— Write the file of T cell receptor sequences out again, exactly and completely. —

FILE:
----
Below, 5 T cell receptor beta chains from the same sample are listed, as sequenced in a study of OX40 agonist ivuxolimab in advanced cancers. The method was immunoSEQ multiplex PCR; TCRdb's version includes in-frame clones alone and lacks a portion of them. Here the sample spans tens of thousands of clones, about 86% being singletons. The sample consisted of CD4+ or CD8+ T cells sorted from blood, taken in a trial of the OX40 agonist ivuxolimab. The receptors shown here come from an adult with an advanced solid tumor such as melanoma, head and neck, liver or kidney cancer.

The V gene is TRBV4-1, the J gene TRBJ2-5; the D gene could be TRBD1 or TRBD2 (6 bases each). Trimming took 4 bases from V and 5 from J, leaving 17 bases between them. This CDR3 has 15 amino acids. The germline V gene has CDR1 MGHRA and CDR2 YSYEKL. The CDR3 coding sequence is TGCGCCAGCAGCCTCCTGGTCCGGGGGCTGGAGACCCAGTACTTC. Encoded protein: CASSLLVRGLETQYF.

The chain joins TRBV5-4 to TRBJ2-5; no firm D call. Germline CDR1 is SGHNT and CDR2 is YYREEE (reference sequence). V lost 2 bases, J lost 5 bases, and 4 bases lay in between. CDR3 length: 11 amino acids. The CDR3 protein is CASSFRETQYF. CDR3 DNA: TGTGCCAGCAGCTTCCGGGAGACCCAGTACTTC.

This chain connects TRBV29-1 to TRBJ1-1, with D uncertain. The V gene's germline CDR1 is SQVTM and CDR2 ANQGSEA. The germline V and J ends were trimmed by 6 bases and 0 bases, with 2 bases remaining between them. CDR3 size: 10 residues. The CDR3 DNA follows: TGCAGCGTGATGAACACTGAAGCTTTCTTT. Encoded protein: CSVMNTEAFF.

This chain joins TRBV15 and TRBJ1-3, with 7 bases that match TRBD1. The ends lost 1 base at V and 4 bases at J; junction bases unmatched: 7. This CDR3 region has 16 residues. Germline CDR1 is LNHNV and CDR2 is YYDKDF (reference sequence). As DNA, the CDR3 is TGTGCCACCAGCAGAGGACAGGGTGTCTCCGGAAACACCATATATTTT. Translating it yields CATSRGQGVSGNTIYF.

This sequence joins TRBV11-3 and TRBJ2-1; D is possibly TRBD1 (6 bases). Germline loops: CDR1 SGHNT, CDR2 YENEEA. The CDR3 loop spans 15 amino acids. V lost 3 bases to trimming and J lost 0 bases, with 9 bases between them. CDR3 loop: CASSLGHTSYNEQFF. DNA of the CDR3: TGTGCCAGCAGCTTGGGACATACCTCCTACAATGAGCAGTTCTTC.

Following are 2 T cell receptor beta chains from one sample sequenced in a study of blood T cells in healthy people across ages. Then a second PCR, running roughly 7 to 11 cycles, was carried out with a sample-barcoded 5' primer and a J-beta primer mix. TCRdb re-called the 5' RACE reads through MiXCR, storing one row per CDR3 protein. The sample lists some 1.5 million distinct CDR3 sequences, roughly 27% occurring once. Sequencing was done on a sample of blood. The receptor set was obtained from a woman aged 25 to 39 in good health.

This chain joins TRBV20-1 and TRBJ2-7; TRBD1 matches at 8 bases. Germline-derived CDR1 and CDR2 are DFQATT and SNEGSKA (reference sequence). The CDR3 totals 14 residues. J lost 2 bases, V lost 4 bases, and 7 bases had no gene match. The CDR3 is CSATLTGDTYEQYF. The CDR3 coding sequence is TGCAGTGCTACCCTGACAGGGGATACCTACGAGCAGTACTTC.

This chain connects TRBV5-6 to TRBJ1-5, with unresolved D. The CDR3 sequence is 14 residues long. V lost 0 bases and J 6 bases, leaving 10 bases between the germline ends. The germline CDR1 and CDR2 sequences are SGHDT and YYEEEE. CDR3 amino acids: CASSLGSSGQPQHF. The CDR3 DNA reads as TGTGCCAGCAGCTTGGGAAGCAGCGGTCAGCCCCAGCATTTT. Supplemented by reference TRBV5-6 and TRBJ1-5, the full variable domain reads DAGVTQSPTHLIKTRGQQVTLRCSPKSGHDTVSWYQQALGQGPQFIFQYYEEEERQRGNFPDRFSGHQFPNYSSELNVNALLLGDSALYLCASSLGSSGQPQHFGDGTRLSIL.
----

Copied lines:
Below, 5 T cell receptor beta chains from the same sample are listed, as sequenced in a study of OX40 agonist ivuxolimab in advanced cancers. The method was immunoSEQ multiplex PCR; TCRdb's version includes in-frame clones alone and lacks a portion of them. Here the sample spans tens of thousands of clones, about 86% being singletons. The sample consisted of CD4+ or CD8+ T cells sorted from blood, taken in a trial of the OX40 agonist ivuxolimab. The receptors shown here come from an adult with an advanced solid tumor such as melanoma, head and neck, liver or kidney cancer.

The V gene is TRBV4-1, the J gene TRBJ2-5; the D gene could be TRBD1 or TRBD2 (6 bases each). Trimming took 4 bases from V and 5 from J, leaving 17 bases between them. This CDR3 has 15 amino acids. The germline V gene has CDR1 MGHRA and CDR2 YSYEKL. The CDR3 coding sequence is TGCGCCAGCAGCCTCCTGGTCCGGGGGCTGGAGACCCAGTACTTC. Encoded protein: CASSLLVRGLETQYF.

The chain joins TRBV5-4 to TRBJ2-5; no firm D call. Germline CDR1 is SGHNT and CDR2 is YYREEE (reference sequence). V lost 2 bases, J lost 5 bases, and 4 bases lay in between. CDR3 length: 11 amino acids. The CDR3 protein is CASSFRETQYF. CDR3 DNA: TGTGCCAGCAGCTTCCGGGAGACCCAGTACTTC.

This chain connects TRBV29-1 to TRBJ1-1, with D uncertain. The V gene's germline CDR1 is SQVTM and CDR2 ANQGSEA. The germline V and J ends were trimmed by 6 bases and 0 bases, with 2 bases remaining between them. CDR3 size: 10 residues. The CDR3 DNA follows: TGCAGCGTGATGAACACTGAAGCTTTCTTT. Encoded protein: CSVMNTEAFF.

This chain joins TRBV15 and TRBJ1-3, with 7 bases that match TRBD1. The ends lost 1 base at V and 4 bases at J; junction bases unmatched: 7. This CDR3 region has 16 residues. Germline CDR1 is LNHNV and CDR2 is YYDKDF (reference sequence). As DNA, the CDR3 is TGTGCCACCAGCAGAGGACAGGGTGTCTCCGGAAACACCATATATTTT. Translating it yields CATSRGQGVSGNTIYF.

This sequence joins TRBV11-3 and TRBJ2-1; D is possibly TRBD1 (6 bases). Germline loops: CDR1 SGHNT, CDR2 YENEEA. The CDR3 loop spans 15 amino acids. V lost 3 bases to trimming and J lost 0 bases, with 9 bases between them. CDR3 loop: CASSLGHTSYNEQFF. DNA of the CDR3: TGTGCCAGCAGCTTGGGACATACCTCCTACAATGAGCAGTTCTTC.

Following are 2 T cell receptor beta chains from one sample sequenced in a study of blood T cells in healthy people across ages. Then a second PCR, running roughly 7 to 11 cycles, was carried out with a sample-barcoded 5' primer and a J-beta primer mix. TCRdb re-called the 5' RACE reads through MiXCR, storing one row per CDR3 protein. The sample lists some 1.5 million distinct CDR3 sequences, roughly 27% occurring once. Sequencing was done on a sample of blood. The receptor set was obtained from a woman aged 25 to 39 in good health.

This chain joins TRBV20-1 and TRBJ2-7; TRBD1 matches at 8 bases. Germline-derived CDR1 and CDR2 are DFQATT and SNEGSKA (reference sequence). The CDR3 totals 14 residues. J lost 2 bases, V lost 4 bases, and 7 bases had no gene match. The CDR3 is CSATLTGDTYEQYF. The CDR3 coding sequence is TGCAGTGCTACCCTGACAGGGGATACCTACGAGCAGTACTTC.

This chain connects TRBV5-6 to TRBJ1-5, with unresolved D. The CDR3 sequence is 14 residues long. V lost 0 bases and J 6 bases, leaving 10 bases between the germline ends. The germline CDR1 and CDR2 sequences are SGHDT and YYEEEE. CDR3 amino acids: CASSLGSSGQPQHF. The CDR3 DNA reads as TGTGCCAGCAGCTTGGGAAGCAGCGGTCAGCCCCAGCATTTT. Supplemented by reference TRBV5-6 and TRBJ1-5, the full variable domain reads DAGVTQSPTHLIKTRGQQVTLRCSPKSGHDTVSWYQQALGQGPQFIFQYYEEEERQRGNFPDRFSGHQFPNYSSELNVNALLLGDSALYLCASSLGSSGQPQHFGDGTRLSIL.